campaign trail: NPP event in Taipei

Last weekend was the biggest weekend of the election cycle, so you can be sure that I tried to take in as much as possible. On Saturday, I went to the KMT’s rally at the CKS memorial after their march through Taipei City, took a glance at the TSU’s fund-raising dinner in front of the presidential building, and then went to the New Power Party’s evening rally next to the legislature. I’m going to write about the third event. It’s not that the KMT rally was unimportant, but it wasn’t that unusual and I just don’t have time to write about everything. The NPP event, on the other hand, was unique, to say the least. I had gone to a NPP rally for a district candidate the previous night and was struck by how much the campaign felt like a DPP campaign with NPP logos slapped on top. Well, this rally didn’t feel anything like a DPP rally. That one was for a local race, while this one was aimed nationally with a goal of winning party list votes. On Saturday night, there was some clear market differentiation.

The NPP’s choice to hold a rally on the street next to the legislature was no accident. The party emerged out of the sunflower protests, and this was an explicit attempt to recreate that energy. One of the most striking sights of the sunflower protests was the sea of students sitting peacefully in the streets for days on end. Whereas most rallies have a hundreds or thousands of plastic stools for attendees, the NPP asked participants to sit down in the street, just like the protesters had. Another core feature of the sunflower movement was the ocean of art. Students put up all kinds of banners and posters with a variety of slogans and pictures. They also sang a lot. A hastily organized survey of the students by a team of sociologists showed that law and social science students were heavily overrepresented, but the most overrepresented students were from a few smaller arts schools. The NPP rally echoed that artistic heritage. The street was filled with several massive plaster sculptures of people running forward. The backdrop on the main stage was a statue of a pregnant woman. Given Taiwan’s extremely low birthrate, this is not merely a statement that the NPP is a party of young people, it is also a symbol of one of Taiwan’s most pressing crises. In fact, the NPP crowd was dramatically younger than any other political event I’ve been to this year. It seemed as if the party leaders had given the young volunteers complete freedom to run this event. Among the party volunteers, there were only a few faces that looked over 30. The crowd was also young. I’d guess that the median age at most political rallies is about 65. At this event, the median age was probably under 30. This was a demographic slice that the KMT and DPP would love to be able to mobilize, but here they were at a NPP event.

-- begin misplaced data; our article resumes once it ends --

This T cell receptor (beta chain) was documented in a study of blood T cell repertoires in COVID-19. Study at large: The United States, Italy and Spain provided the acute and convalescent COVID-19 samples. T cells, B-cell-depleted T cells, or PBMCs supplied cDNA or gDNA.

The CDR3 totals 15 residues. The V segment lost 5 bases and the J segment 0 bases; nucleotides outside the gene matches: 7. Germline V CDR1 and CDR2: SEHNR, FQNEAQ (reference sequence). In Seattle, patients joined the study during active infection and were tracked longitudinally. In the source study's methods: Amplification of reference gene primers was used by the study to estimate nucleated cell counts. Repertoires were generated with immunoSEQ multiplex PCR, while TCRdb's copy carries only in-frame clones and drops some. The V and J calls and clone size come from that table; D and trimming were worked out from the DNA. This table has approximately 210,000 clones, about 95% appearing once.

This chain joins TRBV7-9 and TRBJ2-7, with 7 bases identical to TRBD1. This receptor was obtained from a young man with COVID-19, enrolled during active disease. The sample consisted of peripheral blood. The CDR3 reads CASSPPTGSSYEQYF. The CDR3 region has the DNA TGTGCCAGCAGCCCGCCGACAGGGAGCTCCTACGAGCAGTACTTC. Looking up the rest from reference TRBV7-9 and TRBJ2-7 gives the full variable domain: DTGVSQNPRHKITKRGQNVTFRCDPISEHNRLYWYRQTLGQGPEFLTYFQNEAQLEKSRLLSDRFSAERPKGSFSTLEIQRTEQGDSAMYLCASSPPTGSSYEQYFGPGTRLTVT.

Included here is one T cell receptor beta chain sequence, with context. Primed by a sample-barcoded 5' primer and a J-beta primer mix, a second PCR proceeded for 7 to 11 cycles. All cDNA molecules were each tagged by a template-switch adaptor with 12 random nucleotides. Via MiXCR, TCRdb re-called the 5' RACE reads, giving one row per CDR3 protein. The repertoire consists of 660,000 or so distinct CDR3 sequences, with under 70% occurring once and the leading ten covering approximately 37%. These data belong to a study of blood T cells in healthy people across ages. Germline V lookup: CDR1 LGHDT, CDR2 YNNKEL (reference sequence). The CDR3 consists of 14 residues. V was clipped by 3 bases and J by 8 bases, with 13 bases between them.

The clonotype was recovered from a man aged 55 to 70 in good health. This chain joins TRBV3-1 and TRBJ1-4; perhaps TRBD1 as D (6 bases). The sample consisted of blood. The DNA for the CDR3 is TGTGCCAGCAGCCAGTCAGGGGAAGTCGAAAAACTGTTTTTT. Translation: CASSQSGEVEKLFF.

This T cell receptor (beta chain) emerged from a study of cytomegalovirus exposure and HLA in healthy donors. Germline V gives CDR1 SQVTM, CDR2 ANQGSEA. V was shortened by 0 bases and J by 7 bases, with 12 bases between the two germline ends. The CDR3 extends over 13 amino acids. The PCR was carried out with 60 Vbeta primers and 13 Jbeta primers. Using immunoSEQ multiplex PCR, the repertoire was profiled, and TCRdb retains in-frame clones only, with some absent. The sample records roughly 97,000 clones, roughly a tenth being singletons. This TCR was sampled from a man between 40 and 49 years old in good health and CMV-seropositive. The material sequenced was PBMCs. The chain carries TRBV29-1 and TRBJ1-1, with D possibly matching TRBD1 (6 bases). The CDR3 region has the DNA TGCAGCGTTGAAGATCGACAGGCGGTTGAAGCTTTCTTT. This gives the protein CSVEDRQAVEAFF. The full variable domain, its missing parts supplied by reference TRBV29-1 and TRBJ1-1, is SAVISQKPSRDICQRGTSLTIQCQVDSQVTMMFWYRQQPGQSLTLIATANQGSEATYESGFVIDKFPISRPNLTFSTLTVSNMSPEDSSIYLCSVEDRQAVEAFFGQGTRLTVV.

Most rallies start by introducing the host, who gives a short, enthusiastic speech. This one started out with a play. The volunteers, who I assume were all students or were very recently students, put together a rendition of Don Quixote. It was a very apt choice, since they literally were tilting at windmills, first when they decided to challenge the legislature’s actions in March 2014 and now when they have the audacity to challenge the established two-party system. It was quite an intricate play with lots of props, including a metallic horse, a giant windmill, and two giant balloon squids. (I was distracted by other things when the squids appeared, so I’m not quite sure how they fit into the story.) Many rallies have singing or dancing performances, but I’ve never seen anything as elaborate or ambitious as this.